The opinion of the court was delivered by: Richard Mills, U.S. District Judge
This is a personal injury case, wherein the Plaintiff alleges that she was injured while operating a machine manufactured and sold by the Defendant. The Plaintiff asserts claims for strict liability and negligence arising from that incident. Pending before the Court are several motions to strike filed by the Plaintiff.
Plaintiff Kimberly Wallis has moved to strike Exhibits A and C filed with the response brief by Defendant Townsend Vision, Inc., to Plaintiff's motion for partial summary judgment on the issue of assumption of risk. The Plaintiff states that Exhibit A is an excerpt of the Defendant's retained expert with a one-sentence opinion on the Plaintiff's training.*fn1 She claims that the Exhibit is not admissible because Defendant has failed to lay a proper foundation.
The Defendant notes that Exhibit A is an excerpt of the Rule 26 expert witness disclosure for its expert, Dan McCausland. In his report, Mr. McCausland states that the Plaintiff was a "trained and performance qualified butt-skinner operator."*fn2 The complaint alleges that the Plaintiff was employed by Cargill Meat Solutions Corporation, "which was engaged in the business of skinning and processing por[k] for sale to the distributor and retailer."
The Defendant contends that, although Mr. McCausland's report itself would not be admissible into evidence at trial, these facts would be admissible if offered by Defendant through its expert. It further notes that Mr. McCausland confirmed these facts in his sworn deposition testimony, which is attached to the response. Citing Rules 702 and 703 of the Federal Rules of Evidence, the Defendant notes that an expert witness may testify about his fact investigation and the results of that investigation, to the extent that such matters are relevant and reliable. The Defendant asserts that, because the excerpt includes "facts that would be admissible into evidence," see Fed. R. Civ. P. 56(e)(1), the Plaintiff's motion should be denied.*fn3 The Court will DENY the motion to strike as to Exhibit A.
Exhibit C consists of excerpts of the Plaintiff's deposition testimony in a separate case. Because the excerpts are from a deposition in a different case with different parties and issues, the Plaintiff alleges that the Exhibit is not admissible pursuant to Fed. R. Civ. P. 32(a)(8).*fn4
The Defendant notes that Exhibit C includes excerpts from the Plaintiff's deposition testimony in a Title VII employment lawsuit filed in this Court that arises out of the same incident. Thus, "[s]he has effectively admitted to the same facts in her deposition" in this case. Consequently, the Defendant says that it would be entitled, at trial, to obtain this testimony from the Plaintiff or, alternatively, to impeach her with prior statements if her trial testimony is significantly different.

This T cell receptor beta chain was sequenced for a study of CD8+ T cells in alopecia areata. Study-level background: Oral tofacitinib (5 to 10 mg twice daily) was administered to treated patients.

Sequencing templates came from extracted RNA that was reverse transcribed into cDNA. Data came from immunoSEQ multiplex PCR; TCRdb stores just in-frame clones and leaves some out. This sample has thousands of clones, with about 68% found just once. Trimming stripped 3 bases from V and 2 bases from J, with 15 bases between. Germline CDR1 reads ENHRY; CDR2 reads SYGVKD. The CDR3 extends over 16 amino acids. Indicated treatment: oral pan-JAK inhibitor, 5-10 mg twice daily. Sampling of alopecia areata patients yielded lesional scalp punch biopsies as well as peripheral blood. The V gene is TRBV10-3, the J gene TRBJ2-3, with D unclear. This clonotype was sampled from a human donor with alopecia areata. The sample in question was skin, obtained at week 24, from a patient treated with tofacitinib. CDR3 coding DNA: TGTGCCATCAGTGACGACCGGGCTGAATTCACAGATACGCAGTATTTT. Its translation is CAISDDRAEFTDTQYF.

Rule 32(a)(8) does not state that a deposition taken in an earlier action can only be used if the subject matter and parties are the same. Moreover, it states that an earlier deposition may be used as allowed by the Rules of Evidence. Because it is possible that the previous statements may be admissible under another rule, the Court will DENY the motion to strike Exhibit C.
The Plaintiff also moves to strike Exhibits A, B, C and D filed in support of the Defendant's response to the Plaintiff's motion for partial summary judgment regarding the issue of failure to mitigate damages. In support of the motion, the Plaintiff notes that Exhibit A includes four pages of assorted medical documents which allegedly pertain to her. However, no affidavit or deposition has been filed which lays a foundation for these documents.
The Defendant alleges that Exhibit A consists of medical records of various health care providers for the Plaintiff, showing that Dr. Greene released her to return to work light duty on October 5, 2005. It states that the Plaintiff has no contrary evidence. Moreover, Dr. Michael Beatty has testified that Plaintiff left the care of Dr. Greene because she disagreed with his advice to return to work at light duty. The Defendant further contends that this information is included within medical records either produced by the Plaintiff and her counsel, or the health care providers themselves. Additionally, this information is contained within sworn depositions taken in this case. Accordingly, the Defendant asserts that these matters are "facts that would be admissible in evidence," see Fed. R. Civ. P. 56(e)(1), and are relevant to the Plaintiff's failure to mitigate damages.
It appears that all of this information was produced by the Plaintiff. The Defendant notes that the records bear Bates numbers put on the documents by Plaintiff's counsel or his staff. Because there does not at this time appear to be any basis for doubting the authenticity of these medical records, the Court will DENY the motion to strike as to Exhibit A.
The Plaintiff further states that Exhibits B and C are unsupported reports of Dr. Wayne Stillings. No affidavit or deposition has been filed which establishes that these are indeed Dr. Stillings's records. Moreover, any deposition concerning these records was taken in another case and is not admissible evidence under Rule 32(a)(8). Exhibit D is a deposition of Dr. Stillings taken in the other case involving the Plaintiff. Because the Defendant was not a party to that case and because the subject ...